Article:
• Woman Not Found Dead

    On this day in 1902, word came from Lisbon that a woman had been found dead near Velva. Elaine Lindgren wrote about it in her book, “Land in Her Own Name”: Freezing temperatures were always a threat, but the tale of Helma Nelson has a surprising twist. Helma had a claim about 13 miles northwest [...]

  • Bucky Maughan

    Today is the birthday of Bucky Maughan, who’s been coaching wrestling at NDSU since 1964. He’s a legend in American wrestling circles, both as a coach and as a wrestler himself. Maughan is only the second wrestler in the sport’s history to win two national titles in one year; he was national NAIA champion in [...]

  • Movie Fargo

    On this weekend in 1996, the movie “Fargo” premiered at the Fargo Theatre. It went on to be nominated for best picture at the Academy Awards that year, and news agencies descended on Fargo to cover the history-making night. The scene outside the theater was as quirky as the movie itself, as news people from [...]

  • Epping-Hillsboro Game

    Today marks the anniversary of one of the most memorable basketball games in North Dakota history – it’s often referred to as David vs. Goliath. It took place in the Bismarck Civic Center as the Hillsboro Burros took on the Epping Eagles for the 1977 State Class B Tournament. The Burros had been to State [...]

  • The Team that Overworked

    Today’s story is about teamwork – in a manner of speaking. Christian Maiers was born to the village shoemaker in Berresana, Russia, in 1862. Christian and his wife, Gottleibina, had their first child, Amelia, in 1886 – the first of their eleven children, but the only one born in Russia. Because of overpopulation and land [...]

  • 1941 Blizzard

    On March 14th, 1941, the United State Weather Bureau forecast that North Dakota would have “increasing cloudiness… followed by occasional light snow at night and on Saturday and possibly in extreme west (today); no decided change in temperature.” Many people made their weekend plans accordingly; the next morning they were encouraged with mostly fair skies [...]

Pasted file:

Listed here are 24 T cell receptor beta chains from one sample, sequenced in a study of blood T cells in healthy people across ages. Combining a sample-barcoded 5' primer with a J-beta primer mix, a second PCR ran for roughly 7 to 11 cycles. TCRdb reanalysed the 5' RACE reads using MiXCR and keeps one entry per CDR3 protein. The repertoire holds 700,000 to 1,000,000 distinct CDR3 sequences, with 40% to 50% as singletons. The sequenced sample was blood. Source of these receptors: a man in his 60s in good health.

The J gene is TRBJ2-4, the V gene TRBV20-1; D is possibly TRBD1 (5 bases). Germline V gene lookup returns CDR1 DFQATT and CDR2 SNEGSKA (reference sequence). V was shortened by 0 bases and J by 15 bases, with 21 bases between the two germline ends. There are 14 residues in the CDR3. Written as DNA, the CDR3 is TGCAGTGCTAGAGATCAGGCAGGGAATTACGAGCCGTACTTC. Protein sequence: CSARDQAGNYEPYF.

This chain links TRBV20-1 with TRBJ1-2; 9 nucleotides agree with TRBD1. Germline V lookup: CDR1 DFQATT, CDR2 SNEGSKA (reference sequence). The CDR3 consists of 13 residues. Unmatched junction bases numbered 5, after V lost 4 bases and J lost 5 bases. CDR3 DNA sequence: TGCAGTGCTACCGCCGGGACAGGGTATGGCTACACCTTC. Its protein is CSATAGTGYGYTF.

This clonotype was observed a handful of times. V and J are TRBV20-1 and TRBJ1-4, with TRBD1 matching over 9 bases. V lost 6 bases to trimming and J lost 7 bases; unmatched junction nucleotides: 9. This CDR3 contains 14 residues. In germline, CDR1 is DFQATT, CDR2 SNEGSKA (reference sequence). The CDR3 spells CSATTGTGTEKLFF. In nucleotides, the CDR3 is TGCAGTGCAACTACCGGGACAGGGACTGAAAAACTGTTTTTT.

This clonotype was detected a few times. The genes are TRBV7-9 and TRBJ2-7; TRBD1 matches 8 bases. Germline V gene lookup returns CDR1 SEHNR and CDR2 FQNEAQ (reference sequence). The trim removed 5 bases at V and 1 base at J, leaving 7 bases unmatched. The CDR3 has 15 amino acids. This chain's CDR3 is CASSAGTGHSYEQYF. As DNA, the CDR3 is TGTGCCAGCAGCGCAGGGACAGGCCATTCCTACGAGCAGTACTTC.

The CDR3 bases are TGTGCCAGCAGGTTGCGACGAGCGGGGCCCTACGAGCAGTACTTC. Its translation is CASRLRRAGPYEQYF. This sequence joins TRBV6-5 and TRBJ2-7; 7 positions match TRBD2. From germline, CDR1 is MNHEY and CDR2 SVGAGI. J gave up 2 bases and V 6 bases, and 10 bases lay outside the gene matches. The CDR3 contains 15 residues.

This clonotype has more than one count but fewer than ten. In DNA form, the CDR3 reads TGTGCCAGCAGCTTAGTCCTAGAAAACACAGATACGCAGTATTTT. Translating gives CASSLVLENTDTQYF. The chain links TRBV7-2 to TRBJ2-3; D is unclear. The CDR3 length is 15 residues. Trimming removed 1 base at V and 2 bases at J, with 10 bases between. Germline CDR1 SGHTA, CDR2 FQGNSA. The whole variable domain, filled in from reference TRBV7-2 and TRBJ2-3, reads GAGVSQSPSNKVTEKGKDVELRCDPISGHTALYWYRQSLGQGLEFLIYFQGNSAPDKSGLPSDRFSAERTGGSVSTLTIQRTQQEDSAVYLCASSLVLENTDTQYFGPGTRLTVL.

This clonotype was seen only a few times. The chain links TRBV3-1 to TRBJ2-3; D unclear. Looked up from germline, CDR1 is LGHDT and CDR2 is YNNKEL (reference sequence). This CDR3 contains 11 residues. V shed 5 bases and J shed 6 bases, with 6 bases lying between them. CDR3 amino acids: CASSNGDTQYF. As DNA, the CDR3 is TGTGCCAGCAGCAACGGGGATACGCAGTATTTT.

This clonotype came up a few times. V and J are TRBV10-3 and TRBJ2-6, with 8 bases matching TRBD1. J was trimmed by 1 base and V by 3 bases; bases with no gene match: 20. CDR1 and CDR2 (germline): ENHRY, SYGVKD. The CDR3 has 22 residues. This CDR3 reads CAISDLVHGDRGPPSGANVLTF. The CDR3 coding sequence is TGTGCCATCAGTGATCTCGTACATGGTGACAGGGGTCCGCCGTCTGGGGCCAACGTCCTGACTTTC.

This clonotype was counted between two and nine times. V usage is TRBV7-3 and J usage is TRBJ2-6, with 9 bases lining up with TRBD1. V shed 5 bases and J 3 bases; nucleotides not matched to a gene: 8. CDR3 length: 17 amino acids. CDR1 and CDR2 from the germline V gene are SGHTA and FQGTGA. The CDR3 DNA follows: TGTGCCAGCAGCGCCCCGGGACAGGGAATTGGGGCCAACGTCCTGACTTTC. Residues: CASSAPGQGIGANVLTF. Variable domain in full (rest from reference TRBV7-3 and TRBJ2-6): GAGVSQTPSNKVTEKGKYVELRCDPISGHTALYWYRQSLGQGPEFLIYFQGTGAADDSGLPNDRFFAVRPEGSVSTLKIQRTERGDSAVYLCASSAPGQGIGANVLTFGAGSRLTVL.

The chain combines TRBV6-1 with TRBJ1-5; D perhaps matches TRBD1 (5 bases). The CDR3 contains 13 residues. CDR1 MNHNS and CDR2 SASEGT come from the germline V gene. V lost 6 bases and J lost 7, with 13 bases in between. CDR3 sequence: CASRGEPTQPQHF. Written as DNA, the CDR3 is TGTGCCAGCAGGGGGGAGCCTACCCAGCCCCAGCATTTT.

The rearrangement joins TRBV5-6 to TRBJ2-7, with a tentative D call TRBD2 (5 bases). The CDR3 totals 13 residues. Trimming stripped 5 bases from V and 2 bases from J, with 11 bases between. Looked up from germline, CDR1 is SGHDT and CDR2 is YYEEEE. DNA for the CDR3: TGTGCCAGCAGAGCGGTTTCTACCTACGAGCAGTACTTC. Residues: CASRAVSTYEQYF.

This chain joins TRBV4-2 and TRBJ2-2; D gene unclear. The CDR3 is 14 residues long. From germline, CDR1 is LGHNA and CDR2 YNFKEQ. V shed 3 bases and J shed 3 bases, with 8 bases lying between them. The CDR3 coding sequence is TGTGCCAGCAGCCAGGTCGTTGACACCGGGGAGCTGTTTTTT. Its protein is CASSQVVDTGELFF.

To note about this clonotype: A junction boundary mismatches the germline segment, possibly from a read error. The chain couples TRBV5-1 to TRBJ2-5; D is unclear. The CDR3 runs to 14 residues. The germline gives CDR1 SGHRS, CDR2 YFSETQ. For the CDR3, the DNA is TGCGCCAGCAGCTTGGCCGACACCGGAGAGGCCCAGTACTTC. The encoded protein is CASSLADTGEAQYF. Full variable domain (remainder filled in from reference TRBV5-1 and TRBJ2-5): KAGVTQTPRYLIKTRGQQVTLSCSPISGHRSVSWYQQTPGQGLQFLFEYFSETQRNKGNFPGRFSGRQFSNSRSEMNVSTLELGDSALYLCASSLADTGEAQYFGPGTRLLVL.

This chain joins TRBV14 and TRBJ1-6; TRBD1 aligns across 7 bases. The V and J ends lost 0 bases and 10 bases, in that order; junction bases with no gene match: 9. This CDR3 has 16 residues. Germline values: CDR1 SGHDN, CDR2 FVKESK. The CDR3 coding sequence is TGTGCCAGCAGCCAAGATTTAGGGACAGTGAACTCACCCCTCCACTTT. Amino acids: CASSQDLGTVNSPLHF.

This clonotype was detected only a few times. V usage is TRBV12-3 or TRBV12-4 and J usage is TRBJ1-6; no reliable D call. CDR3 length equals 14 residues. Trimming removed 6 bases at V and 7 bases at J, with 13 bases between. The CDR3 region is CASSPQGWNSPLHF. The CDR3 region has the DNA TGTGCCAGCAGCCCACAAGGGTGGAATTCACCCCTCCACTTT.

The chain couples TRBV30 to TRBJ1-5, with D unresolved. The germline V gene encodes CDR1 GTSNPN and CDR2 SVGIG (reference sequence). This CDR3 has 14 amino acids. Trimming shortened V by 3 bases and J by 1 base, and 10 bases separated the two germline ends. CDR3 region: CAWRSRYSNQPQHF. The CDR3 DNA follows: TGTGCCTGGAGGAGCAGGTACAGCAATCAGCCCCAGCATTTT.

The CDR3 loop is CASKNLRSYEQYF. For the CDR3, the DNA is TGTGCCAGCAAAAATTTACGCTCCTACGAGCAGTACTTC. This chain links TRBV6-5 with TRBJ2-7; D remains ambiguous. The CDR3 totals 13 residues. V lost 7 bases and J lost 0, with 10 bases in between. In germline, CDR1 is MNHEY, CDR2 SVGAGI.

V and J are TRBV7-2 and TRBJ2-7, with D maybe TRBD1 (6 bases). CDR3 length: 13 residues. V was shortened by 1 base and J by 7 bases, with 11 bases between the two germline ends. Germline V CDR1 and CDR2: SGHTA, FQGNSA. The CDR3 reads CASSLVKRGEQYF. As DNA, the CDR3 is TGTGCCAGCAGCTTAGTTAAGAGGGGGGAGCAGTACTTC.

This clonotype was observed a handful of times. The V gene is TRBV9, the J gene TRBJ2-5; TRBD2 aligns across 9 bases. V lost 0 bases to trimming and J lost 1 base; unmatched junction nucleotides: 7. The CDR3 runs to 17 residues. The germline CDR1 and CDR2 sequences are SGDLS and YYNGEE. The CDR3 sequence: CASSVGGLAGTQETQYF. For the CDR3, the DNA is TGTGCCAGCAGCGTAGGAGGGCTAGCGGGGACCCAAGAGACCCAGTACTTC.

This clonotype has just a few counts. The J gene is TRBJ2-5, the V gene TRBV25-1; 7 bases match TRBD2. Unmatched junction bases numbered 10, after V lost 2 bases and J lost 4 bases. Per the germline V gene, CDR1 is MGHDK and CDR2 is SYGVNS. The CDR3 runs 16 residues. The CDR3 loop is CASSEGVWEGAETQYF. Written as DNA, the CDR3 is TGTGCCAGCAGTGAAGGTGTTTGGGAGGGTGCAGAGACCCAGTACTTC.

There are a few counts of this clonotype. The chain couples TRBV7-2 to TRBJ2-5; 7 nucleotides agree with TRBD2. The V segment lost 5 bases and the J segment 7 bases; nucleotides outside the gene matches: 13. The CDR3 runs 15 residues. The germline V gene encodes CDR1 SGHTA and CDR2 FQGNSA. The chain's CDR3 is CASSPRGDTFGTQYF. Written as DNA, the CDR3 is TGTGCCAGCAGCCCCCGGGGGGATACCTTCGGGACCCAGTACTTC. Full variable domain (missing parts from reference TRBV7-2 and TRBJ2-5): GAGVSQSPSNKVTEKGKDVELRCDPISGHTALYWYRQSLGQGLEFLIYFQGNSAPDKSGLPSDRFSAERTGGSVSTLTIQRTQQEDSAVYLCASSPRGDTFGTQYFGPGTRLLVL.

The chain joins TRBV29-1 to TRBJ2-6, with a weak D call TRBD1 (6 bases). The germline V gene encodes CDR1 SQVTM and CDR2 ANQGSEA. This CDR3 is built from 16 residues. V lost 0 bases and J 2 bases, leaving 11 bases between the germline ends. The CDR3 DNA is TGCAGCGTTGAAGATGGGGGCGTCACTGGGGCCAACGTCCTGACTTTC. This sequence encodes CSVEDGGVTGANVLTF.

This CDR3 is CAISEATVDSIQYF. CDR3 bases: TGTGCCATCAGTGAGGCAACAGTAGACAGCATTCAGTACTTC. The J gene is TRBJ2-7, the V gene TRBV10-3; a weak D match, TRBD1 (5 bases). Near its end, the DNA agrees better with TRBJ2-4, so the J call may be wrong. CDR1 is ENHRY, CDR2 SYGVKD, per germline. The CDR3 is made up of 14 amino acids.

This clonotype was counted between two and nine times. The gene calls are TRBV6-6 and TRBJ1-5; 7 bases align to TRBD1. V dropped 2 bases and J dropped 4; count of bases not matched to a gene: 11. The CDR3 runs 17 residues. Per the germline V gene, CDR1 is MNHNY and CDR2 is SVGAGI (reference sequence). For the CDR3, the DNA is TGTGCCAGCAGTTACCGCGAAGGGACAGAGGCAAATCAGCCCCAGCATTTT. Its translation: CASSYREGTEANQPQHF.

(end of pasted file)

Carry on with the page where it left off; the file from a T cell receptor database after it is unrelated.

• Ice Harvesting

    In the days before refrigeration, one important winter task was ice harvesting. While today’s icehouses are associated with fishing, a hundred years ago, icehouses were insulated buildings in which ice was packed in sawdust; if the sawdust was dry enough, the ice would keep throughout an entire summer without refrigeration. The Fargo-Detroit Ice Company was [...]

  • 1st Baby and Kent Conrad

    On this day in 1802, the first non-Native American child in what is now North Dakota was born. The baby girl was born to Pierre Bonza and his wife, black slaves of Alexander Henry, Jr. The birth took place at Henry’s Pembina fur-trading post. Senator Kent Conrad’s birthday was yesterday, also. He was born in [...]

  • Liz Anderson, Songwriter

    Tomorrow is the birthday of Elizabeth Jane Haaby Anderson, a singer-songwriter born in 1930 in Roseau, Minnesota. She is the mother of country star Lynn Anderson, who we talked about February 3rd. Although her music career was somewhat overshadowed by her daughter’s success, Liz’s accomplishments are significant in her own right; daughter Lynn’s first Top-40 [...]

  • Winter Show

    Today marks the anniversary of the very first Winter Show, which was held in Valley City March 8-11, 1938. A 1938 editorial in the Valley City Times-Record described it as an educational, non-profit event to “bring together the best in the state in livestock, farm crops, manufactured products, Homemakers, 4-H Clubs and Future Farmers of [...]